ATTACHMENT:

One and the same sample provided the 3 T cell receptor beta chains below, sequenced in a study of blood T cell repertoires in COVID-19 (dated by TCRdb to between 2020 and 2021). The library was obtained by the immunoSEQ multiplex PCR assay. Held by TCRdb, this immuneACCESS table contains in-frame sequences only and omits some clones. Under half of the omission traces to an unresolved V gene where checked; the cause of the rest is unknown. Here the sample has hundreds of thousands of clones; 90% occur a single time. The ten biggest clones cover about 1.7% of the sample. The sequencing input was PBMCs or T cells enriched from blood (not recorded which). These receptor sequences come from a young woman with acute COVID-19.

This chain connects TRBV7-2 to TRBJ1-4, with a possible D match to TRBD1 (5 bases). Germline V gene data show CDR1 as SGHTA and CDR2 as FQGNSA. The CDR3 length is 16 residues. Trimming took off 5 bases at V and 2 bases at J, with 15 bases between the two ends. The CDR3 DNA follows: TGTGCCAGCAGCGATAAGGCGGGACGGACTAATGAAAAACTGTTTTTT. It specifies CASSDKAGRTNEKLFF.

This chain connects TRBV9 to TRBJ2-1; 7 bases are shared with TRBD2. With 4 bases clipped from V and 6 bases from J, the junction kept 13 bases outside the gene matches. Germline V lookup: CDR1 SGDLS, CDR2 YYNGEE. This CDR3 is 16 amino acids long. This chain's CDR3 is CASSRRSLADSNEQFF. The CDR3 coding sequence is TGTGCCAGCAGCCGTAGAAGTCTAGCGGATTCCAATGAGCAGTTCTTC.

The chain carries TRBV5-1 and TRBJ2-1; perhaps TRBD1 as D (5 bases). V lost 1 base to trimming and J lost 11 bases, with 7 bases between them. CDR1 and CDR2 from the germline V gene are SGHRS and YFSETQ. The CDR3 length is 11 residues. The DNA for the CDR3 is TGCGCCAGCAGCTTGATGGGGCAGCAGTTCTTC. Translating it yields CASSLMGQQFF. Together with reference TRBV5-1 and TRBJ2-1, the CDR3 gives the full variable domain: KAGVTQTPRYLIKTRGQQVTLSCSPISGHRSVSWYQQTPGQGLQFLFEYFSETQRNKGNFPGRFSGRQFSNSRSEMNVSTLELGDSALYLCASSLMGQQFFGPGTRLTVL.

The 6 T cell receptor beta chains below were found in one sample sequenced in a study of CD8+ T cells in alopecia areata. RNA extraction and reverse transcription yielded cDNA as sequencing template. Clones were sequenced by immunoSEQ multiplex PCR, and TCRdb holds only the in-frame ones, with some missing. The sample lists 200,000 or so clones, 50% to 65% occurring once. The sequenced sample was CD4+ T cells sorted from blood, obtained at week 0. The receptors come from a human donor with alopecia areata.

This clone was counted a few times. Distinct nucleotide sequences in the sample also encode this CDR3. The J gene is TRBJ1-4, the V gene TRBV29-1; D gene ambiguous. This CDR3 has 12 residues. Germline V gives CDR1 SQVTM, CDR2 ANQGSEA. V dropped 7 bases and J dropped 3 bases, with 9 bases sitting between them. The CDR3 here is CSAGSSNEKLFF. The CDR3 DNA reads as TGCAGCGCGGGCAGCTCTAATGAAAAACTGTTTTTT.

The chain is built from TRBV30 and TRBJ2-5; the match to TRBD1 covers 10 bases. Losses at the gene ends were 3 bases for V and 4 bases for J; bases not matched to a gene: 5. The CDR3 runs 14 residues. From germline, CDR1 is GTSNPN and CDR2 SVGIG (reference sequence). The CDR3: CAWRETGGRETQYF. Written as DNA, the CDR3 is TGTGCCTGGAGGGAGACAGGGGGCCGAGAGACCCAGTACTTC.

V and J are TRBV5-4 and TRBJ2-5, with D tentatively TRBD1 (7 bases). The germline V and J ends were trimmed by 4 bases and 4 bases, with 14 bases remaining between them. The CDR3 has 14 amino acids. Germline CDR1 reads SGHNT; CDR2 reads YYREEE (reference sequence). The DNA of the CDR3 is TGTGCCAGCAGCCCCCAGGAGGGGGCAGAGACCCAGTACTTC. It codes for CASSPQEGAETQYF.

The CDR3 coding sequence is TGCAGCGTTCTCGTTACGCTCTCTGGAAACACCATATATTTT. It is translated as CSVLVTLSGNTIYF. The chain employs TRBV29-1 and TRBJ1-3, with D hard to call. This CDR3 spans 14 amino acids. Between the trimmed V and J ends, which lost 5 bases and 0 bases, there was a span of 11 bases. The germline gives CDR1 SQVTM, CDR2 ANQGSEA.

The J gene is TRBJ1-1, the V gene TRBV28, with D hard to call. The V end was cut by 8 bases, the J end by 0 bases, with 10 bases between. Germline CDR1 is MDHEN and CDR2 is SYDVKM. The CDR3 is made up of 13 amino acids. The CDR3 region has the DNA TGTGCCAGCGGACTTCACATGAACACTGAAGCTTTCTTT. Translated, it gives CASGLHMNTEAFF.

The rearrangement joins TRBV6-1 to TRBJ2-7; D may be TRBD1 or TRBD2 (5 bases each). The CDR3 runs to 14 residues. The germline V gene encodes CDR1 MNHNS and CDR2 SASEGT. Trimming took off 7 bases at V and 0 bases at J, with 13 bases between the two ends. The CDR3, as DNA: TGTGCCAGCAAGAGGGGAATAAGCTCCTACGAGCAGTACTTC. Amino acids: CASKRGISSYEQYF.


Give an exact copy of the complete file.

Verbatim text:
One and the same sample provided the 3 T cell receptor beta chains below, sequenced in a study of blood T cell repertoires in COVID-19 (dated by TCRdb to between 2020 and 2021). The library was obtained by the immunoSEQ multiplex PCR assay. Held by TCRdb, this immuneACCESS table contains in-frame sequences only and omits some clones. Under half of the omission traces to an unresolved V gene where checked; the cause of the rest is unknown. Here the sample has hundreds of thousands of clones; 90% occur a single time. The ten biggest clones cover about 1.7% of the sample. The sequencing input was PBMCs or T cells enriched from blood (not recorded which). These receptor sequences come from a young woman with acute COVID-19.

This chain connects TRBV7-2 to TRBJ1-4, with a possible D match to TRBD1 (5 bases). Germline V gene data show CDR1 as SGHTA and CDR2 as FQGNSA. The CDR3 length is 16 residues. Trimming took off 5 bases at V and 2 bases at J, with 15 bases between the two ends. The CDR3 DNA follows: TGTGCCAGCAGCGATAAGGCGGGACGGACTAATGAAAAACTGTTTTTT. It specifies CASSDKAGRTNEKLFF.

This chain connects TRBV9 to TRBJ2-1; 7 bases are shared with TRBD2. With 4 bases clipped from V and 6 bases from J, the junction kept 13 bases outside the gene matches. Germline V lookup: CDR1 SGDLS, CDR2 YYNGEE. This CDR3 is 16 amino acids long. This chain's CDR3 is CASSRRSLADSNEQFF. The CDR3 coding sequence is TGTGCCAGCAGCCGTAGAAGTCTAGCGGATTCCAATGAGCAGTTCTTC.

The chain carries TRBV5-1 and TRBJ2-1; perhaps TRBD1 as D (5 bases). V lost 1 base to trimming and J lost 11 bases, with 7 bases between them. CDR1 and CDR2 from the germline V gene are SGHRS and YFSETQ. The CDR3 length is 11 residues. The DNA for the CDR3 is TGCGCCAGCAGCTTGATGGGGCAGCAGTTCTTC. Translating it yields CASSLMGQQFF. Together with reference TRBV5-1 and TRBJ2-1, the CDR3 gives the full variable domain: KAGVTQTPRYLIKTRGQQVTLSCSPISGHRSVSWYQQTPGQGLQFLFEYFSETQRNKGNFPGRFSGRQFSNSRSEMNVSTLELGDSALYLCASSLMGQQFFGPGTRLTVL.

The 6 T cell receptor beta chains below were found in one sample sequenced in a study of CD8+ T cells in alopecia areata. RNA extraction and reverse transcription yielded cDNA as sequencing template. Clones were sequenced by immunoSEQ multiplex PCR, and TCRdb holds only the in-frame ones, with some missing. The sample lists 200,000 or so clones, 50% to 65% occurring once. The sequenced sample was CD4+ T cells sorted from blood, obtained at week 0. The receptors come from a human donor with alopecia areata.

This clone was counted a few times. Distinct nucleotide sequences in the sample also encode this CDR3. The J gene is TRBJ1-4, the V gene TRBV29-1; D gene ambiguous. This CDR3 has 12 residues. Germline V gives CDR1 SQVTM, CDR2 ANQGSEA. V dropped 7 bases and J dropped 3 bases, with 9 bases sitting between them. The CDR3 here is CSAGSSNEKLFF. The CDR3 DNA reads as TGCAGCGCGGGCAGCTCTAATGAAAAACTGTTTTTT.

The chain is built from TRBV30 and TRBJ2-5; the match to TRBD1 covers 10 bases. Losses at the gene ends were 3 bases for V and 4 bases for J; bases not matched to a gene: 5. The CDR3 runs 14 residues. From germline, CDR1 is GTSNPN and CDR2 SVGIG (reference sequence). The CDR3: CAWRETGGRETQYF. Written as DNA, the CDR3 is TGTGCCTGGAGGGAGACAGGGGGCCGAGAGACCCAGTACTTC.

V and J are TRBV5-4 and TRBJ2-5, with D tentatively TRBD1 (7 bases). The germline V and J ends were trimmed by 4 bases and 4 bases, with 14 bases remaining between them. The CDR3 has 14 amino acids. Germline CDR1 reads SGHNT; CDR2 reads YYREEE (reference sequence). The DNA of the CDR3 is TGTGCCAGCAGCCCCCAGGAGGGGGCAGAGACCCAGTACTTC. It codes for CASSPQEGAETQYF.

The CDR3 coding sequence is TGCAGCGTTCTCGTTACGCTCTCTGGAAACACCATATATTTT. It is translated as CSVLVTLSGNTIYF. The chain employs TRBV29-1 and TRBJ1-3, with D hard to call. This CDR3 spans 14 amino acids. Between the trimmed V and J ends, which lost 5 bases and 0 bases, there was a span of 11 bases. The germline gives CDR1 SQVTM, CDR2 ANQGSEA.

The J gene is TRBJ1-1, the V gene TRBV28, with D hard to call. The V end was cut by 8 bases, the J end by 0 bases, with 10 bases between. Germline CDR1 is MDHEN and CDR2 is SYDVKM. The CDR3 is made up of 13 amino acids. The CDR3 region has the DNA TGTGCCAGCGGACTTCACATGAACACTGAAGCTTTCTTT. Translated, it gives CASGLHMNTEAFF.

The rearrangement joins TRBV6-1 to TRBJ2-7; D may be TRBD1 or TRBD2 (5 bases each). The CDR3 runs to 14 residues. The germline V gene encodes CDR1 MNHNS and CDR2 SASEGT. Trimming took off 7 bases at V and 0 bases at J, with 13 bases between the two ends. The CDR3, as DNA: TGTGCCAGCAAGAGGGGAATAAGCTCCTACGAGCAGTACTTC. Amino acids: CASKRGISSYEQYF.